The best way of describing LDU is he’s a fluid player. He’s always under control with his movement yet seems to make quicker decisions than most. He is becoming more confident in driving with his legs out of stoppage, he practically gallops away from everyone in the clip above.

Against Port, he had a game high 7 clearances, including 6 centre clearances. He was a key factor in North generating damaging clearances through the front of stoppage.

Here, the quick hands in traffic and the vision to identify that Stephenson as the second option is the better one creates a far better attacking result for North.

I wrote about LDU last year and gave a number of observations that are important to come back to in 2022:

Firstly, whilst I was impressed with his development, I implored for more of his special moments to become regular occurrences. Whilst his numbers are down this year across the board, those moments are starting to transform into consistent, weekly habits. The body work at stoppage to own the inside or outside of the contest, the quick hands to release a player into space, the habit to always be on the move at stoppage. It's starting to show week in week out.

Secondly, he is much more disciplined at applying himself without the ball.  He wasn’t capable nor wanting to provide this kind of defensive pressure last year.

The worry is his accumulation. His 20 disposal average needs to rise to 25+ because he makes good things happen with ball in hand.

Some may argue that he isn’t that type of player, fitting the mold of a burst player who only needs 20 disposals to do maximum damage. Personally, I don’t quite buy that.

The top, high impact midfielders of the last five years all hover closer to 25 than 20 disposals and are far more impactful from a goal scoring sense. If LDU is going to become elite with a low disposal count, he would have to develop as a goal kicker, something he hasn’t shown to date.

The other, more likely reason is the fact that LDU has played in a losing side since he was drafted. A side that is averaging 45 less disposals than the top team in the AFL this year with a losing margin of 58 points.

It goes without saying that North are a struggling side that are battling to find their offensive and defensive identity. It's not exactly an ideal environment for a young, developing mid.

LDU’s been a shining light. He was easily North’s best player on the weekend and is improving as an all round midfielder. He's taken a backseat at times to the logjam of North’s midfield mix of young talent and established midfielders. Yet, Noble has to back LDU in with significant midfield minutes. He’s too special of a talent at this age to not be getting the reps.

Let me know if you agree.

Ruck observations

There’s a bit of a ruckmen theme this week with the Mabior Chol analysis... but don't fret, it doesn’t stop there! Two ruck observations over the weekend. One good. One not so good.

Cripps in the ruck is a no no

Really? I mean, come on. Is Crazy Vossy returning? Patrick Cripps playing ruck minutes is hard to comprehend.

Carlton have the best clearance operator in the AFL and a player that is so hot right now, even Hansel would agree (poor I know). On the weekend, Carlton decided to give the pinch hit ruck minutes to Cripps. To be fair, in most instances, GWS played a midfielder (Green) as their second ruckmen as well. But do Carlton seriously want this?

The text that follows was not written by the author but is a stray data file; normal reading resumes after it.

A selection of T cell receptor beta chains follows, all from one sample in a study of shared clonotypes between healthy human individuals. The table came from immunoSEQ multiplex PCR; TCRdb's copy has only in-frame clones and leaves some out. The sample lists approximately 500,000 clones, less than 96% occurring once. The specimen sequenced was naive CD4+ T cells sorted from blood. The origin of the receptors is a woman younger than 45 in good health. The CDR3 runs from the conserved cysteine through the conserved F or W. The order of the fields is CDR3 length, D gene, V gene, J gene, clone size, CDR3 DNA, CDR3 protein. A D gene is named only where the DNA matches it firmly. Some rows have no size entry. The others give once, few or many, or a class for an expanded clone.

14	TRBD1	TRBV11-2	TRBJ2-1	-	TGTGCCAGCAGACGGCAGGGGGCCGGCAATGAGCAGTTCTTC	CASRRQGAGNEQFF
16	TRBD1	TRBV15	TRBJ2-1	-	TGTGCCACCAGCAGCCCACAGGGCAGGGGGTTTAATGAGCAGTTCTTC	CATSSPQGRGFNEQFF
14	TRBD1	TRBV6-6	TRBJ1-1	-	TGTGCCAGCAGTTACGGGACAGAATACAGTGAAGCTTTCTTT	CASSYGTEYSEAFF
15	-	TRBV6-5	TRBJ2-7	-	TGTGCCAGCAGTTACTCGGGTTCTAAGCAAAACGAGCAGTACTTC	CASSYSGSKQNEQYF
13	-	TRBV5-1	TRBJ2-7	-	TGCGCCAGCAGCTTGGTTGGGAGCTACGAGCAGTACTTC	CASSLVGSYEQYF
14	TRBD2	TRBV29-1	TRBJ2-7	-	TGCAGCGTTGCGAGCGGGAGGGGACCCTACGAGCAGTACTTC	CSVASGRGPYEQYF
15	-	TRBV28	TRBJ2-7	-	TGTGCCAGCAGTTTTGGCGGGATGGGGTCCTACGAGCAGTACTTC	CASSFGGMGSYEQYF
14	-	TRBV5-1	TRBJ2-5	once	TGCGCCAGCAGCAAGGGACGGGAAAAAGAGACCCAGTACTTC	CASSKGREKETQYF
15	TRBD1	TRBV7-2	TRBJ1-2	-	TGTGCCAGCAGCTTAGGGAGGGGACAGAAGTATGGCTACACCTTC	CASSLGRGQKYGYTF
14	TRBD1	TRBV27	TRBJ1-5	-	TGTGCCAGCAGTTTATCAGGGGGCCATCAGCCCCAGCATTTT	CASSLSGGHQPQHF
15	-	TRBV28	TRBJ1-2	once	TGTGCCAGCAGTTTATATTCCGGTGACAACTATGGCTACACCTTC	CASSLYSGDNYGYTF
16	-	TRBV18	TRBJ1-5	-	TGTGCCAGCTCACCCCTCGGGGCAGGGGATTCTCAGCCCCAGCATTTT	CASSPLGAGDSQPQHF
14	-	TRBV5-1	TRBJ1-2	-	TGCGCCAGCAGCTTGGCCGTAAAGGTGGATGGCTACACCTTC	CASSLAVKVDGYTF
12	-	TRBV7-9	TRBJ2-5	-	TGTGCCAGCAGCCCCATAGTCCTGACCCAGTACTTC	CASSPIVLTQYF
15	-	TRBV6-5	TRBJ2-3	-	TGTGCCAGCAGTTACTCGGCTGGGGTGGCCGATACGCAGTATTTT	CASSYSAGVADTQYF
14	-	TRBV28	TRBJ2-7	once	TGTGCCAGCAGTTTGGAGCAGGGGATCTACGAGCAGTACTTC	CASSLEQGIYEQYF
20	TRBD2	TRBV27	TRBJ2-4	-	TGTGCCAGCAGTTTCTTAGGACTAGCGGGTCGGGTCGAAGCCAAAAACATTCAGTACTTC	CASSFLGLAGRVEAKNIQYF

That’s against Pruess, a literal human wrecking ball. Not only is it dangerous for Cripps, but it can result in easy scoring shots for a ruck like this.

I get the perceived benefit of it all. But even if Carlton have an extra midfielder around the ball and they think that's better than playing a back up ruck, why put your best player in there and clearly run the risk of an injury? Attempting to play the ruck position with little experience is asking for trouble.

If Carlton want an extra midfielder to ruck, play Silvagni as the second ruck. Don’t jeopardise a player with a history of bad injuries and who is literally the best player in the AFL right now. No more please Vossy.

Paddy Ryder's tap work is a joy to watch

Paddy Ryder at the ripe age of 34 is a joy to watch for St Kilda. Obviously, he's not the same around the ground player he used to be at Essendon and Port Adelaide. But every once in a while, an aged superstar can turn back the clock. That was Ryder on Saturday night:

3 goals, 22 hitouts (9 to advantage) and 10 coaches votes

Ryder's ruck craft was elite. A player can lose their athleticism or speed but they can’t lose their touch and feel with the Sherrin.

The timing and touch on this hit to Billings is superb. The best passers in the NBA (Doncic, Lebron etc.) are able to place the ball right into the shooting pocket of a teammate so there's no additional movement to get a shot up. There's some similarities here, as Ryder palms this ball into Billings lap. The only movement Billings has to make is guiding the ball down onto his foot. It happens in one motion because of Ryder's tap.

Some of these hit outs to advantage are spectacular. It really gives a visual display of how beneficial hit outs to advantage can be when a ruckmen and midfielder are on the same page.

St Kilda don't possess super dynamic midfielders, so having this kind of synergy with a ruck can be a complete game changer. St Kilda need Ryder to stay healthy because much like Chol with Witts (in a different way), Ryder provides something unique and different to Marshall.

That's it for this week. If you enjoyed the content, you know what to do... Subscribe to the newsletter of course!